151: “If We Didn’t Love Each Other” (Kwame Alexander)

“If we didn’t love each other,
we’d HATE each other.”
                -Kwame Alexander, The Crossover; a boy is describing his relationship to his brother

                Just now, this is my favorite definition of love. There are so many reasons to give up, to stop trying, to stop caring. There are so many arguments that can push two people apart, so many old wounds, seemingly never to heal, that can make opening up feel impossible. There are so many ways to end up hating. Love is why we don’t.
                My older brother’s athleticism has always impressed me. He climbs, he jumps, he laughs. When I was ten or eleven, I had a bad run whitewater kayaking, flipping over and knocking my face against the rocks underwater. After that I was scared to get back on the river. My resistance to kayaking, my stubborn dig-my-heels-in I won’t, must’ve frustrated my older brother. He must’ve seen I was saying no to something because I was afraid, instead of learning how to paddle so I could be brave. After months and months of convincing me, my brother led me back onto the water. I froze and flipped somewhere that was easy, so my brother wasn’t closeby, and somewhere that was also dangerous to be upside down. My brother wasn’t close. And then, somehow, he was. Cutting back across the rapid was certainly an act of athleticism, but I think it was also an act of love. We are all more capable than ourselves when we’re supporting those we love. When we’re too far away, when we don’t have the talent or the time, love is why we can.
                A little while ago, a friend of mine had a troublesome student in her class. Day after day, the young woman was mean. She was having a hard time at home, especially with her mother, and she was ready to tell everyone that she didn’t care. More than anything, she was ready to spit in the eye of anyone who looked at all like a mother figure. She wasn’t going to accept help. Halfway through the semester, realizing that, my friend let it go. As a teacher she reined in the worst comments, and ignored the rest. She didn’t push, she didn’t pull. Later, she told me that she’d accepted that she wouldn’t end up helping this young woman. This young woman wouldn’t accept help.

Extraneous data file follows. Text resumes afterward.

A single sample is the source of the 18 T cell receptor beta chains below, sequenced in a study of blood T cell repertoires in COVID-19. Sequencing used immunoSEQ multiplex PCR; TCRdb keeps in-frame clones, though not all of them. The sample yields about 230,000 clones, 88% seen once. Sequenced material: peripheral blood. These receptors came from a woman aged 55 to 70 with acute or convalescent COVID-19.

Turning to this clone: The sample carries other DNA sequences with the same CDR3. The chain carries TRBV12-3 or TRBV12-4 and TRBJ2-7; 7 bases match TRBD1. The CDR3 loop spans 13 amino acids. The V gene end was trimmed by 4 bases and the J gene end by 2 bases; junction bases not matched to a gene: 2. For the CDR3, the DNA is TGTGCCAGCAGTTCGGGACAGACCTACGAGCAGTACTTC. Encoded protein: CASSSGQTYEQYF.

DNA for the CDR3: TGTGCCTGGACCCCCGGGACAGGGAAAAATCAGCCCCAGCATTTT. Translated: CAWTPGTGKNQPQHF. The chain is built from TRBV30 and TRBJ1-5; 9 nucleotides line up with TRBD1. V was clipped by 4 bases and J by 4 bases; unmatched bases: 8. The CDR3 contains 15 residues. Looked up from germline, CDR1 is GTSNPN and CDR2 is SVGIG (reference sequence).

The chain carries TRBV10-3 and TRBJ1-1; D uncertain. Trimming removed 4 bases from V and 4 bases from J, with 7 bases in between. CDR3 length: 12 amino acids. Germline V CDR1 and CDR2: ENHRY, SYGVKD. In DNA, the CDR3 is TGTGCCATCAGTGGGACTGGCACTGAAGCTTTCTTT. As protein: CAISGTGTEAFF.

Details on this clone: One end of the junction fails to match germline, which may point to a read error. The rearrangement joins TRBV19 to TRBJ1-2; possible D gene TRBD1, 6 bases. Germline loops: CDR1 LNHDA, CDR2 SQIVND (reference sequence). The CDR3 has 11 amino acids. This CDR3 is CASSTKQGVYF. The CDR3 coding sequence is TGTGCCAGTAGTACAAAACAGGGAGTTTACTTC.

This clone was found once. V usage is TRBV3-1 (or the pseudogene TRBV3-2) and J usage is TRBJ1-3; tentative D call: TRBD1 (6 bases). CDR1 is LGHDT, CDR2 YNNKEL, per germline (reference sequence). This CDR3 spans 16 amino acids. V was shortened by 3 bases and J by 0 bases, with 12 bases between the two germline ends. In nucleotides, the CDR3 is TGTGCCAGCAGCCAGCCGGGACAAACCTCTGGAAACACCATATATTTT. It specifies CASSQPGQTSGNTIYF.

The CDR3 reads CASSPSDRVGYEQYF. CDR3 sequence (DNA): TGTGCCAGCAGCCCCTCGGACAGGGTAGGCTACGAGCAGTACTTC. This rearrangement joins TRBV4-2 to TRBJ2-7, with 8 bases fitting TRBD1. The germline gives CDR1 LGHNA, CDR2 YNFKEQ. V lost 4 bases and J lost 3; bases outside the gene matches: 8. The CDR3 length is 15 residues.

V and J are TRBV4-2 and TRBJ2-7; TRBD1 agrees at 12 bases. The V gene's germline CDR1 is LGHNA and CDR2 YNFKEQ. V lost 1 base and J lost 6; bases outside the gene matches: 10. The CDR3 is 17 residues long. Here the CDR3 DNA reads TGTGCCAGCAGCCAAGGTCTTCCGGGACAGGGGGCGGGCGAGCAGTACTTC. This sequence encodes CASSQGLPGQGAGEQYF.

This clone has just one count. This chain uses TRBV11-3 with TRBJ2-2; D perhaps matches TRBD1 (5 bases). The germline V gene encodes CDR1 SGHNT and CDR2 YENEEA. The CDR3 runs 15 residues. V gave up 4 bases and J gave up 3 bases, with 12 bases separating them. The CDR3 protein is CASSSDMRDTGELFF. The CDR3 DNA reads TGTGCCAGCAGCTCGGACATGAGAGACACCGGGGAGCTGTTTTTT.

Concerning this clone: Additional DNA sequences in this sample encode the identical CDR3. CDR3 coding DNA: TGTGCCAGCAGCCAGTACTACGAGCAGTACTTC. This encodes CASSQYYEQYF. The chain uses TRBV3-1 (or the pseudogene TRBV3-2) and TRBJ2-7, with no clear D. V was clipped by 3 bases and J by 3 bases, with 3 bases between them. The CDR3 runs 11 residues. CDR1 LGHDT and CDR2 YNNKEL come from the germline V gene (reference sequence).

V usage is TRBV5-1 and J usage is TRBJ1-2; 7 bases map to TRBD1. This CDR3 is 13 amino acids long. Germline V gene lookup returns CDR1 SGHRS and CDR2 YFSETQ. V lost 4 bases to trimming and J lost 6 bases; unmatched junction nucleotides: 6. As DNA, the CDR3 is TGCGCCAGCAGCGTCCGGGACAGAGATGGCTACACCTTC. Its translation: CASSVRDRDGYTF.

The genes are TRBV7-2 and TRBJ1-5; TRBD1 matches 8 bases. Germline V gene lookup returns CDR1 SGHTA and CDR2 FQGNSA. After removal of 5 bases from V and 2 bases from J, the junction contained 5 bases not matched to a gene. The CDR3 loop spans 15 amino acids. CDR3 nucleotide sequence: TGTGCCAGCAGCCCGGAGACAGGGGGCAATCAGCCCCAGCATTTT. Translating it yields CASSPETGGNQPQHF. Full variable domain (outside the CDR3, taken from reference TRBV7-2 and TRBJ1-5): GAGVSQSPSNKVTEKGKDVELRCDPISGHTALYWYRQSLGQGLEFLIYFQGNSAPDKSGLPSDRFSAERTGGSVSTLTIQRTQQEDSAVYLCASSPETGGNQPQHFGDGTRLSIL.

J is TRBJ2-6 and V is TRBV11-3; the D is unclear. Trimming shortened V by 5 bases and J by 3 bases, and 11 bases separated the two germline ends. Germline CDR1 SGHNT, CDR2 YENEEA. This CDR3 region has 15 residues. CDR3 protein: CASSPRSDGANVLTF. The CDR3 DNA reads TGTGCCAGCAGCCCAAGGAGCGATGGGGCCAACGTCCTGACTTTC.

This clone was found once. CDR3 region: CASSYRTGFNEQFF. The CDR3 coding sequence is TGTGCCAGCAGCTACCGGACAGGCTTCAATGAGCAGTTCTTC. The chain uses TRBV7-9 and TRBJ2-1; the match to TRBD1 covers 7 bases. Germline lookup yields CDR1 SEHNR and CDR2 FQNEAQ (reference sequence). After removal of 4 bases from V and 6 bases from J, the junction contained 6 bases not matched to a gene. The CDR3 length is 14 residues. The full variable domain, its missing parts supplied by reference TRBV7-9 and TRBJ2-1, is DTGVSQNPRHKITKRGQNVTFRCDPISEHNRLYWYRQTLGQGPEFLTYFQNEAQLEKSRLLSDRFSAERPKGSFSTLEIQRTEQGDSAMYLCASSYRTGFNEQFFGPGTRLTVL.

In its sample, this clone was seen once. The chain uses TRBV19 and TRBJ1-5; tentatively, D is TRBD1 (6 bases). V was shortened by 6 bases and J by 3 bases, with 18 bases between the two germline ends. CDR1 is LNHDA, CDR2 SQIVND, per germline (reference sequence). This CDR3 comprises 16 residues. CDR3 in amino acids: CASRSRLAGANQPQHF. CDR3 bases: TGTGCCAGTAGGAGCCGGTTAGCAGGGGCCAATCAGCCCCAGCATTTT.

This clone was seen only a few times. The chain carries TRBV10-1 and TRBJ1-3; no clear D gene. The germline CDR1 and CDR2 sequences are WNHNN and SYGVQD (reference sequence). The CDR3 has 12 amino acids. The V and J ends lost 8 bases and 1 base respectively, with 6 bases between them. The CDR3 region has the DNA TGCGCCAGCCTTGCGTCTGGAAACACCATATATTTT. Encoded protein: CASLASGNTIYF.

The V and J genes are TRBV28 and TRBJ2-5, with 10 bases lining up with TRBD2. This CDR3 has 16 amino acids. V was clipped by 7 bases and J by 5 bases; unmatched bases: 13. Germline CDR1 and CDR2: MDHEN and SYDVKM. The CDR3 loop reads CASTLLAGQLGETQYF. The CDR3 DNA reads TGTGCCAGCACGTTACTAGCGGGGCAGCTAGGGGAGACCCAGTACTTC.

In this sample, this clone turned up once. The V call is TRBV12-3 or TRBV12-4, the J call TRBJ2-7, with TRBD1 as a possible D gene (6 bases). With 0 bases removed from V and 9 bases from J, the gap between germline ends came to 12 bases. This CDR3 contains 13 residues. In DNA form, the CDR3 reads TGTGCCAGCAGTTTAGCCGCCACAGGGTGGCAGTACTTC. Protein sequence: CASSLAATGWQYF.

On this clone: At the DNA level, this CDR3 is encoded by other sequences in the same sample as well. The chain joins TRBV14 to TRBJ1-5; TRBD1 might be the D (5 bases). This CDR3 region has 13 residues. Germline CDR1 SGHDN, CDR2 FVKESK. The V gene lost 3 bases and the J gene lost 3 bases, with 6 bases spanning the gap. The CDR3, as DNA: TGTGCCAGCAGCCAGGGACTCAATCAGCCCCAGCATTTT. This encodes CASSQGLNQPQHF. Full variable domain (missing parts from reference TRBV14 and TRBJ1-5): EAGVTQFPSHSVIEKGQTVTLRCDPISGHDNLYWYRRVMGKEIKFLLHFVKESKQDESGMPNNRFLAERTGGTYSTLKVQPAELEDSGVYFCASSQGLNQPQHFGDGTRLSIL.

At the end of the year something strange happened. They didn’t have a big movie moment, and the kid didn’t suddenly turn out balanced. They did, on the other hand, care about each other. The student talked, not that deeply, but a little, about what she was struggling with. My friend mostly listened. Loving is why we don’t have to hate, and sometimes, maybe, not hating for long enough, calmly enough, while still being there, is enough to teach us how to love.

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